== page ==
- One tip with bladder urgency is not to go immediately, when the urge is strongest. Think of a child who really needs to go. They stand on their tippy-toes to try and hold on. That’s because the toes, the calves and the pelvic floor are all on the same nerve supply as the bladder. Sometimes your bladder muscle is telling you to empty it when it’s not full. You can actually distract the bladder by going up on your toes or scrunching them, by sitting on the edge of a hard chair, or with pelvic floor squeezes.

- Remember tea, coffee and other caffeinated drinks can make bladder urgency worse. Reducing their intake can significantly improve symptoms.

- Constipation can impact bladder function, and straining to empty your bowel is obviously not good for your pelvic floor, as it is a risk factor for prolapse. Adequate fluid and fibre are essential, so that stools are easy to pass. Correct toileting technique is important to help empty the bowels. This involves putting the feet on a step, bending forward from the hip, and releasing the pelvic floor when emptying the bowels. Women sometimes squeeze their pelvic floor inwards while emptying their bowels, but we need to release those muscles.

- Bowel incontinence can occur in the postnatal period, and again at menopause because of changes in hormone levels and muscle bulk. Bowel urgency is when you have to get to the toilet immediately, or within minutes. Kegel exercises can also help bowel control, as the anal sphincter is part of the pelvic floor.

- Prolapse is a word that often sends people into a spin, but it can mean mild laxity of the front or back vaginal wall – the walls of the bladder or rectum – or uterine prolapse or dissent, which involves the womb. About 50 per cent of women who have had vaginal deliveries will have some prolapse, but only about 5 per cent are symptomatic.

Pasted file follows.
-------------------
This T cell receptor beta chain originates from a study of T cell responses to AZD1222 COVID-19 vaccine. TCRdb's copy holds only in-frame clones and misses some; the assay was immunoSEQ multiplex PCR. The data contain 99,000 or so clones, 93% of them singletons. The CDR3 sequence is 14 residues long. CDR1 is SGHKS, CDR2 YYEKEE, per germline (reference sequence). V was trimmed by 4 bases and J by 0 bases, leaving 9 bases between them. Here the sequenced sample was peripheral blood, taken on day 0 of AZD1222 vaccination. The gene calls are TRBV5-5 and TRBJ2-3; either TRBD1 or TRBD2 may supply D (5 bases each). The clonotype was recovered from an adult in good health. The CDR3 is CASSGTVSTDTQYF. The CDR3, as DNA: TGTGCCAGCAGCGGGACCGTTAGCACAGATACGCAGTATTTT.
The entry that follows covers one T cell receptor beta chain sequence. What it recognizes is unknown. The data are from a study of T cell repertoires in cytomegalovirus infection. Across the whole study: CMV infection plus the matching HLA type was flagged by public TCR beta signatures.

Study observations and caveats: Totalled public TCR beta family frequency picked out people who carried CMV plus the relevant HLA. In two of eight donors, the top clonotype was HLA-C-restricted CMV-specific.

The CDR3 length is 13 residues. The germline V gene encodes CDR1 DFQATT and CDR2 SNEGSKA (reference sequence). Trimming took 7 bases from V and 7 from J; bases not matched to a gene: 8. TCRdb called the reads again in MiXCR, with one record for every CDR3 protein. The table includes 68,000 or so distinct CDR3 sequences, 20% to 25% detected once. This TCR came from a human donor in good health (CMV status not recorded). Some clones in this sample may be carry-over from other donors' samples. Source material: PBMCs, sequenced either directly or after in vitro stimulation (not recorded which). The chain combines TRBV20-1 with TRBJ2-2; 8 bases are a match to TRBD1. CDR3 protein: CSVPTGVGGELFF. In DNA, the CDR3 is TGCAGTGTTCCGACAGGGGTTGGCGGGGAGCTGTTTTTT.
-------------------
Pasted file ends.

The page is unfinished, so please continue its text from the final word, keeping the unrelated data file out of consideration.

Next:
- Many women diagnosed with prolapse think they are headed for surgery, but pelvic floor exercises with a physio, and altering some lifestyle factors – such as avoiding constipation or modifying exercise – may be all that is needed.

- Women with pelvic pain may have an underlying condition such as endometriosis. Sometimes pain can be cyclical, like with painful periods – anything beyond mild cramping is not normal. Pain conditions often involve increased muscle tension and nerve sensitivity. The emphasis is on learning how to relax the pelvic floor. We work on desensitising and graded exposure to accustom the nervous system to normal activity. As with any chronic pain condition, relaxation techniques and body scanning – checking for tension in different parts of the body – can help.

- If sex is painful, dealing with any kind of sexual trauma, through sex therapy and psychotherapy, is paramount. However, from a physiotherapy point of view it can be similar to treating pelvic pain. Women feel that they are not in control of their muscles, but we teach them that they can be in control, that they can learn to relax and release them. Good lubricants, such as Yes Organic and Sylk, can be very helpful, particularly in the early postnatal period and for women who are perimenopausal, where there is a reduction in natural lubrication.

- Women experiencing painful sex often feel that they are the only person with this issue. However, it is much more common than people think. We need to remove the taboos around these symptoms so that women feel comfortable enough to access the appropriate treatment, such as pelvic physiotherapy.